“The economic stimulus plan approved by the House allocates over $100 billion for green projects. While there is sure to be political back and forth in the coming days, one thing is certain, no matter what the ultimate outcome: We’re going to be hearing a lot more about “green collar” jobs.”
Online article on the WSF 2009:
‘The “alter-globalization” movement gathers in Brazil at a moment of crisis in the system it has long opposed.’
Jan 30, 2009. Belem, Brazil, Forum Social Mundial
Tom Goldtooth, Navaho/Dakota: “Climate change is a very serious issue, especially when we look at how certain communities across the world are disproportionally effected…the most impacted are the poor people, the disenfranchised.”
Jutta of FERN: “Some of the dirtiest polluters in the Global South have found a way to use these carbon markets”
“This carbon market has already created a whole new industry… and you have brokers … who have speculative capital to invest.”
Michael Karikpo, Environmental Rights Action/Friends of the Earth, Nigeria:
“The best way to address the climate change issue … is to stop the extraction of carbon from the ground.”
“We see this [oil extraction in Nigeria] as a continuation of colonization, a continuation of inequalities that exist around the world.”
“You need to come to Niger Delta. You need to see the level of destruction.”
“We built solidarity…It was solidarity the set off the Niger Delta struggle that you hear about today.”
Ben Powless, Indigenous Environmental Network
“I think the solution revolves around several simple concepts that we can all agree on: respect, democracy, justice.”
The morning walk of the participants to the days events spread out across the University jungle-like landscape along the banks of the Amazon River in Belem, Brazil.
Even more tents were to be seen crowded along the sides of the road to help accommodate the many participants which have filled local hotels to capacity.
The intense dialogue continued Jan 29, 2009 at the WSF in Belem, these images are from Climate Panels. The testimony here reveals that Carbon Trading and the Clean Development Mechanism are having severe impacts on Southern and indigenous peoples, and ultimately won’t achieve lower carbon emissions.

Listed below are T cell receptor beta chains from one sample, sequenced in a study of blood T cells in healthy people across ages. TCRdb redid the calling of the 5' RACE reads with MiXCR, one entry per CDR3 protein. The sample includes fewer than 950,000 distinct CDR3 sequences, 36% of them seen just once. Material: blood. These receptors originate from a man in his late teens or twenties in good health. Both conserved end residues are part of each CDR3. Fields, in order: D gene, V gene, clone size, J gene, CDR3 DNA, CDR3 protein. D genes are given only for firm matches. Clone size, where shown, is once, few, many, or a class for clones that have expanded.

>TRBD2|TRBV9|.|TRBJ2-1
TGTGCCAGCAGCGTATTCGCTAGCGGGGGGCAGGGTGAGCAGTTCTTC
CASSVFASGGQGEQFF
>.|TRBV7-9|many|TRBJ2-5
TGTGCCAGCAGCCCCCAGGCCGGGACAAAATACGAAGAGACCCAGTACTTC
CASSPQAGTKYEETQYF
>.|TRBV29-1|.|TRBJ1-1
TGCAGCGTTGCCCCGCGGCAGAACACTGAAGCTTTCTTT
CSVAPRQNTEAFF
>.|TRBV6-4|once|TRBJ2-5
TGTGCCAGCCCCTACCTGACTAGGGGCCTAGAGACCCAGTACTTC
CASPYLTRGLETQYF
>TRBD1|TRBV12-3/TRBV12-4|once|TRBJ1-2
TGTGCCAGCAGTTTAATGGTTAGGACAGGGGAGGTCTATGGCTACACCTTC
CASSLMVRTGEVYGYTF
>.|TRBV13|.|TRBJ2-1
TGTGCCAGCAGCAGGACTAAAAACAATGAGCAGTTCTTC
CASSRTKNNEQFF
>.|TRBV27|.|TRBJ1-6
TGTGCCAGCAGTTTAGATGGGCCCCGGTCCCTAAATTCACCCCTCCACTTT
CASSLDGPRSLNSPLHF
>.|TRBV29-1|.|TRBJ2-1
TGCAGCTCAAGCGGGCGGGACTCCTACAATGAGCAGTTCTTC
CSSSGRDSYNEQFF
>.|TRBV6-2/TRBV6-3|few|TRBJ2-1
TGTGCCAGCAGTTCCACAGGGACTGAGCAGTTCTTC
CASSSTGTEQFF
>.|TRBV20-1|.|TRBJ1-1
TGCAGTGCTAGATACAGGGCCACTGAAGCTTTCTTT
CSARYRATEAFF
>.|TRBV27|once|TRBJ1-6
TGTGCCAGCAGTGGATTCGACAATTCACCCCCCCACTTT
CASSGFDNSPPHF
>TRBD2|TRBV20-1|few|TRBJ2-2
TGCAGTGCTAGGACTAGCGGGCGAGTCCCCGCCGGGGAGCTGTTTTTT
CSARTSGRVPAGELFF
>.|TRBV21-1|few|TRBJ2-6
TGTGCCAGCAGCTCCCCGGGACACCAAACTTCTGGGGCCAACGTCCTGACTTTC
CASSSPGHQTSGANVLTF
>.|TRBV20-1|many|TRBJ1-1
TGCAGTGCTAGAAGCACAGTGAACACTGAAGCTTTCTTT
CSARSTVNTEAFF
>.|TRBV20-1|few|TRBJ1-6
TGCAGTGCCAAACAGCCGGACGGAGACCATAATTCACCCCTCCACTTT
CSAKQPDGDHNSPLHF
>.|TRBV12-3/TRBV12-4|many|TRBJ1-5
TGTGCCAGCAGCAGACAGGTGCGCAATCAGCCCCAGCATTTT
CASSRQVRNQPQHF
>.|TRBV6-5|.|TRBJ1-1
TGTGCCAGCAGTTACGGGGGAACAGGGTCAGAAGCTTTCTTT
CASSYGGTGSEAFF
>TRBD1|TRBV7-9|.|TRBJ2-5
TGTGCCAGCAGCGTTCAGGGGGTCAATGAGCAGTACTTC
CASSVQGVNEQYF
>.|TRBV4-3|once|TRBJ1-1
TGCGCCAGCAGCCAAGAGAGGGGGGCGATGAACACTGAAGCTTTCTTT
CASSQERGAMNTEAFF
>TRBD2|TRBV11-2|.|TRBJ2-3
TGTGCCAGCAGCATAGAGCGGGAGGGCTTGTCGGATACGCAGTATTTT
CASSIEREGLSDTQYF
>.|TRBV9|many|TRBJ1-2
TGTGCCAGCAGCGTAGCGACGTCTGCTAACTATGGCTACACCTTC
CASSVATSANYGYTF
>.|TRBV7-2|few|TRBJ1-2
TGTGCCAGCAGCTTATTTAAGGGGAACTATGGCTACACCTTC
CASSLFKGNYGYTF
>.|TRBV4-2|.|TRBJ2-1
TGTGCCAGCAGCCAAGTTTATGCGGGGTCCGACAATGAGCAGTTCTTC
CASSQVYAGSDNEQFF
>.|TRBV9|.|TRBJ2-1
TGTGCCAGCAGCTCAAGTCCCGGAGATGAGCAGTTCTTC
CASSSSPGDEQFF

El Salvadorian Panelist Caroline Amaika of Jubilee South:
“They [Global North] have not lowered their emissions…”
“Climate change is like a boat adrift. We are traveling 3rd class, but it is even affecting first class.”
Moira Millan, a speaker from Patagonia, Argentina of the Mapuche people:
“We have become guardians of the earth, believing that we have to follow the spirit left by our ancestors, resisting the extractive model.”
“The world crisis is a great opportunity against this colonization”
“Floods are the direct outcome of the destruction in Amazonia”.
“Nature is already giving us a very clear answer.”
“We have to change the production consumption model”.
Hugo, with Friends of the Earth International:
“Climate Change could be considered as a symptom that our planet feels as a consequence of the 200 years of destruction that was brought by capitalist hegemonization of the planet.
…There is a direct correlation between capitalism and historical warming…
…We can call this the climate debt, the CO2 debt.”
“Social change must take place today if we want to avoid a planetary collapse.”
Christophe Aguitou of Franch urges that we “…do what we can do to achieve a critical mass at Copenhagen.”
South African Michelle Pressend, of biowatch.org took the mic:
“We have this whole now form of green consumerism emerging”
“What can we do to bring in environmental groups that are entrenched in a very technical debate?”
“People have the right to feed themselves and survive and to protect their agriculture as well.”
Teresa Turner of the International Oil Working Group (See oilwatch.org) took the mic: “If we could recognize these women led initiatives to keep fossil fuels underground, in Nigeria, Canada, Ecuador, Peru, and other oil and coal producing areas, then this could be revolutionary tipping point to a post capitalist, post fossil fuel reality”.
Jan 28, 2009 Belem, Brazil
Breaking down into smaller groupings as the real work begins at the World Social Forum. Powerful testimony from Amazonian peoples makes it personal.
WSF: Ivaneide Bandeira Cardozo of Kaninde.org.br speaking on deforestation, dams, and environmental destruction in the Amazon region.
Inside this meeting
More images of the day:
Arildo Surui (center)
Global March of Women add energy and excitement as the (World Social Forum 2009) WSF kicks off. Tens of thousands of people marching and chanting and dancing in the rain. Carnival like atmosphere with political purpose.
See it on YouTube
Incredible scene as the WSF kicks off. This went on for hours. Tens of thousands of people marching and chanting and dancing in the rain. Carnival like atmosphere with political purpose.
Belem, Brazil, Jan 27, 2009
Tens of thousands of Brazilians and social activists from around the world opened the World Social Forum today, marching, chanting, and dancing through the streets amidst a torrential downpour that lasted several hours.
WSF Parade: Marching in the Rain
WSF Parade: Greenpeace
WSF Parade: Torrential Downpour
Greenpeace, Deforestation Zero – It’s now or now
WSF Parade: Joy is a form of resistance
WSF Parade: Our Planet is Not For Sale
WSF Parade: Marching in the Rain
WSF Parade: Global March of Women
WSF Parade: Amazonian Peoples
WSF Parade: Videographers Make Do
WSF Parade: Amazonian Peoples at the World Social Forum Parade
Nice WSF coverage by Bradley Brooks of AP, accurate and on target:
“BELEM, Brazil (AP) — Some 100,000 activists of all stripes converged on this steamy Amazon city Tuesday, opening the World Social Forum with a rambunctious march to the beat of samba drums”